Once in 2 weeks (or as the ever-confusing term goes, biweekly), I do a live stream with a good friend, Pranav Joshi called Patthar Ke Fools. It is a freewheeling conversation about a specific food topic and promises its viewers utter and complete absurdity and a total lack of seriousness. The name itself is a cringeworthy pun on a rather underrated spice called Patthar ke Phool (Stone Flower – a lichen with a smoky, almost truffle-like subtlety used in Tamil and Maharashtrian cooking).
After 2 episodes on Salt and Sugar respectively, we picked Fats as the theme for Episode 3, and as one does nowadays, I decided to seek the guidance of our Lord and Saviour, ChatGPT, for some inspiration before going live.
The very first answer made me do a bit of Vadivelian double-take (memorably captured by this gif)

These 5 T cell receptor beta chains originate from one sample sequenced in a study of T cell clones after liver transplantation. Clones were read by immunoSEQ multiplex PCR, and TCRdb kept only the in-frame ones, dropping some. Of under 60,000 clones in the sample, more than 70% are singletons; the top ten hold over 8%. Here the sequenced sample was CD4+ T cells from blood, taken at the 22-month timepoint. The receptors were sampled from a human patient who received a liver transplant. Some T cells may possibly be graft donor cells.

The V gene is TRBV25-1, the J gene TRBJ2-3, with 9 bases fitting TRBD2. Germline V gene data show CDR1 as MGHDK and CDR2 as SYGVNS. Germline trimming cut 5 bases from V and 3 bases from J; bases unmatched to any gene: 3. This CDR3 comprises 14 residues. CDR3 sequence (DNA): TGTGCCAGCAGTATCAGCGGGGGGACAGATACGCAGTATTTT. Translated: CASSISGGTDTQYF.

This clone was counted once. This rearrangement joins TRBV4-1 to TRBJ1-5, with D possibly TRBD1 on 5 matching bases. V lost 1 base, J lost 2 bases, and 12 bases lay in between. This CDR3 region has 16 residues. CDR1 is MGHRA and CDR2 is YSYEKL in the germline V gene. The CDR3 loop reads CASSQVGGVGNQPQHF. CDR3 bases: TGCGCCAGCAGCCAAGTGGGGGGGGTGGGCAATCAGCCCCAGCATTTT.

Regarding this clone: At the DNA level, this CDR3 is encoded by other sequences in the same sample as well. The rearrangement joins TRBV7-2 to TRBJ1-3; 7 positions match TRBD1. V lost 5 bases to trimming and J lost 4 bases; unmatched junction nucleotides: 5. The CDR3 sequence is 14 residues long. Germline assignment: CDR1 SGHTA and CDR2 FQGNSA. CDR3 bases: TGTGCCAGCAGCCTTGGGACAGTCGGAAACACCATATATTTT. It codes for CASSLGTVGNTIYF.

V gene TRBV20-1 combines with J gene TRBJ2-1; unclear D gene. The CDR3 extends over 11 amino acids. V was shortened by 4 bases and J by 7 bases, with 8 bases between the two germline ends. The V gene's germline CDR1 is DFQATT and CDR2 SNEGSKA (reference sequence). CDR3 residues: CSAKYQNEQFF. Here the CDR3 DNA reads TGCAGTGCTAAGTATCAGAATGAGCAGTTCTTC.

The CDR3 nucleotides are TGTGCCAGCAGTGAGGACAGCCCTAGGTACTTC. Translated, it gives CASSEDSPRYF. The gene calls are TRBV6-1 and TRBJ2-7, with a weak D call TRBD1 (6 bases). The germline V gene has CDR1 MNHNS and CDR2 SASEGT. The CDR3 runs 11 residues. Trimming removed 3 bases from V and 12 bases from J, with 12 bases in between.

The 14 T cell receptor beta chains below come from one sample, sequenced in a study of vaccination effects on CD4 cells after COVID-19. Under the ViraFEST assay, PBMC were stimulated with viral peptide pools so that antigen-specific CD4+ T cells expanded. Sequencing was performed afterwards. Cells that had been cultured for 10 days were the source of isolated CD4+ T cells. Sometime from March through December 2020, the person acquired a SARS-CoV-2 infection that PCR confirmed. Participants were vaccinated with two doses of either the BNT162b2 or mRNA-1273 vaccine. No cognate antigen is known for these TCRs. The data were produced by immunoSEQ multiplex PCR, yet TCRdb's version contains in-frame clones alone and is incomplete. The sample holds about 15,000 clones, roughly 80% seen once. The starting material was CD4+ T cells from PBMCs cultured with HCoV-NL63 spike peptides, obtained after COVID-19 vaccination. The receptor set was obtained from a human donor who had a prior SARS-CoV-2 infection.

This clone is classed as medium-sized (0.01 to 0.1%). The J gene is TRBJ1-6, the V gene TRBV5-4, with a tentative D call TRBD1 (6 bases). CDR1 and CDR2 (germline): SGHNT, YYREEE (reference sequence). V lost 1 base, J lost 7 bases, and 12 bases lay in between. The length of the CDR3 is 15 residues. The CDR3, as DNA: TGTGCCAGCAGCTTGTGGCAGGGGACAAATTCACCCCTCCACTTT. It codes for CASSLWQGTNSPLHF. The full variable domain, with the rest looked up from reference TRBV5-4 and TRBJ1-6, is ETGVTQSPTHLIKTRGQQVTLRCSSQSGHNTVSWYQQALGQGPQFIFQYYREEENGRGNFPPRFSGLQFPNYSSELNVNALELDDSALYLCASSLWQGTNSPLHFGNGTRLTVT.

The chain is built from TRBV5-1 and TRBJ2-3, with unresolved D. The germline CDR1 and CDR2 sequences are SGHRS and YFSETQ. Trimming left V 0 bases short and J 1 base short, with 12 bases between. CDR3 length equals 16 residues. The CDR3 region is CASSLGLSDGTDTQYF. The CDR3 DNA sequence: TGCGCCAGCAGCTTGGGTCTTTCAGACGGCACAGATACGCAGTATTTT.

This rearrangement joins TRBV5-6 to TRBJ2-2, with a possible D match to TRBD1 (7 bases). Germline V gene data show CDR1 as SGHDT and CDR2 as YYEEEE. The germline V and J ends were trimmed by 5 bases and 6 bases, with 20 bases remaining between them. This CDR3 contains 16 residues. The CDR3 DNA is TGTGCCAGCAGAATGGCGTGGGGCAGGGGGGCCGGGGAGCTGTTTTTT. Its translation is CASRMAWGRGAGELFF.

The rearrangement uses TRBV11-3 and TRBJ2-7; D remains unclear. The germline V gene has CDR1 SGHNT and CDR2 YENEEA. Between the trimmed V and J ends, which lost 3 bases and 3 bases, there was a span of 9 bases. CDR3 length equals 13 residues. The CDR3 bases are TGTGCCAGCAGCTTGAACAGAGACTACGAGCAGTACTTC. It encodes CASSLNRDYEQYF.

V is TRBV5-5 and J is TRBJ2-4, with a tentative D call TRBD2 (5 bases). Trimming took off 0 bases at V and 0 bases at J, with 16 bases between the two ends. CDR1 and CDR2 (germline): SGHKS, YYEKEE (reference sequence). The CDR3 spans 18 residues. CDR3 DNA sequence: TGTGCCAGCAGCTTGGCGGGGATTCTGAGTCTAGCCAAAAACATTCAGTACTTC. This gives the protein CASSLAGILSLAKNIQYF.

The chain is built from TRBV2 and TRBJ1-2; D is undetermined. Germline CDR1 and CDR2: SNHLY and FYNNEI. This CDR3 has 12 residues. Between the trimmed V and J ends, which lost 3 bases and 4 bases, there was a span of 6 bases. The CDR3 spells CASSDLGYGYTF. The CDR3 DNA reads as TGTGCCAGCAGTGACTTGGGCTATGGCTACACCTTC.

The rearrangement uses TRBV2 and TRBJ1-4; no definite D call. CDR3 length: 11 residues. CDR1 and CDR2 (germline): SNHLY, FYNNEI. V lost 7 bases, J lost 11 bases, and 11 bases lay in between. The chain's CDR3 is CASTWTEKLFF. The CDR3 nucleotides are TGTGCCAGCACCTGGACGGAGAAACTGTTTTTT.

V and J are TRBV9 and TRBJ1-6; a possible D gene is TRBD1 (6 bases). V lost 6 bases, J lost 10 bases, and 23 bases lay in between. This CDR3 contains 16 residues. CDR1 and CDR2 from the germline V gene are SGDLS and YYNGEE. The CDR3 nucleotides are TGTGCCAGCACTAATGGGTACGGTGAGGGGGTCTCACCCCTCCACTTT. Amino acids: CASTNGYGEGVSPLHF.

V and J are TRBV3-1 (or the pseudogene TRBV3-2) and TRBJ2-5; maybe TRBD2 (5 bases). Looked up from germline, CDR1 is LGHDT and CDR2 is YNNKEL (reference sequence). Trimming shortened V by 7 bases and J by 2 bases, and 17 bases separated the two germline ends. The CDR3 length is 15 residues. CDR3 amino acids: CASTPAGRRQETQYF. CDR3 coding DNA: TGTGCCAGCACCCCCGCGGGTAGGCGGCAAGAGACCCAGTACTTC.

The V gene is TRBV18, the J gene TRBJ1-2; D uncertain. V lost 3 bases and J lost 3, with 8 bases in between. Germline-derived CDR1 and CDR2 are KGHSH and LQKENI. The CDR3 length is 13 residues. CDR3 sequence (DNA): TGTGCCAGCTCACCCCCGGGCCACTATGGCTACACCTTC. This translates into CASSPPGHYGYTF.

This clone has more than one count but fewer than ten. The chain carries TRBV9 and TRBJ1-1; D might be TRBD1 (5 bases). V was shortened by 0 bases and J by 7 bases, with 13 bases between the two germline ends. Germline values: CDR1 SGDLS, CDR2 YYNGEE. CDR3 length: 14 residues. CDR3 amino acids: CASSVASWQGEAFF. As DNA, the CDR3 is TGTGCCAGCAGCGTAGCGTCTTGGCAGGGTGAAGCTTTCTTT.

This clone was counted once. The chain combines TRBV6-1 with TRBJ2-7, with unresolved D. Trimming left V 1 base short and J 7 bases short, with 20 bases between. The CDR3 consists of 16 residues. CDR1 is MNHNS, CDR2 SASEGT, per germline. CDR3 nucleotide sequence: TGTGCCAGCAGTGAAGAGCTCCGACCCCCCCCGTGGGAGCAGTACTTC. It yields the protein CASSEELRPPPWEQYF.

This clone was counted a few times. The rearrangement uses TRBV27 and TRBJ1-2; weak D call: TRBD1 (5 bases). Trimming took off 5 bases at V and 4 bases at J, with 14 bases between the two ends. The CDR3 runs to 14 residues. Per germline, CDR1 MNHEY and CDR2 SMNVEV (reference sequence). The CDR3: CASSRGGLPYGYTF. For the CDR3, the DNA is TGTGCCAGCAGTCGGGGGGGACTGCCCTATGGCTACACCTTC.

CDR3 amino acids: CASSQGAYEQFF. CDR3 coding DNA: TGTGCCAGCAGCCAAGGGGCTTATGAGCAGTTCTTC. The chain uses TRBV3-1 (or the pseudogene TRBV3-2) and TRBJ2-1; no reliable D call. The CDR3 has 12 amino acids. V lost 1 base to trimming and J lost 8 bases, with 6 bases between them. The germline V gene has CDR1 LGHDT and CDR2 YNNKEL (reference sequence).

because the idea of using butter as currency seemed, on the face of it, slightly odd. While I’m not necessarily the sharpest tool in the shed when it comes to personal finance and economics, it doesn’t take a Samurai sword to realize that currencies in general don’t tend to be things that disintegrate at room temperature. I mean, ghee as currency, I can still accept, although liquids tend to present their own challenges when used as monetary instruments. Being financially liquid is not something one interprets literally, but we digress.
So, before I embarrassed myself going live and boldly claiming that Indians were actually “greasing each other’s palms” with butter back in the day, I asked ChatGPT a follow-up question.
And I can only imagine that a few million nodes in a neural network did the silicon equivalent of “how dare this puny, cognitively challenged human being ask me for evidence?” because this is how its answer started
And it proceeded to unleash Exhibit A.
Ok. Cows as currency is not unknown. In fact, they are still valuable commodities of trade among several tribal communities around the world today, but the logical leap from that to butter as currency felt a bit like an Olympic high jumper on anabolic steroids. But it was the next point that intrigued me further.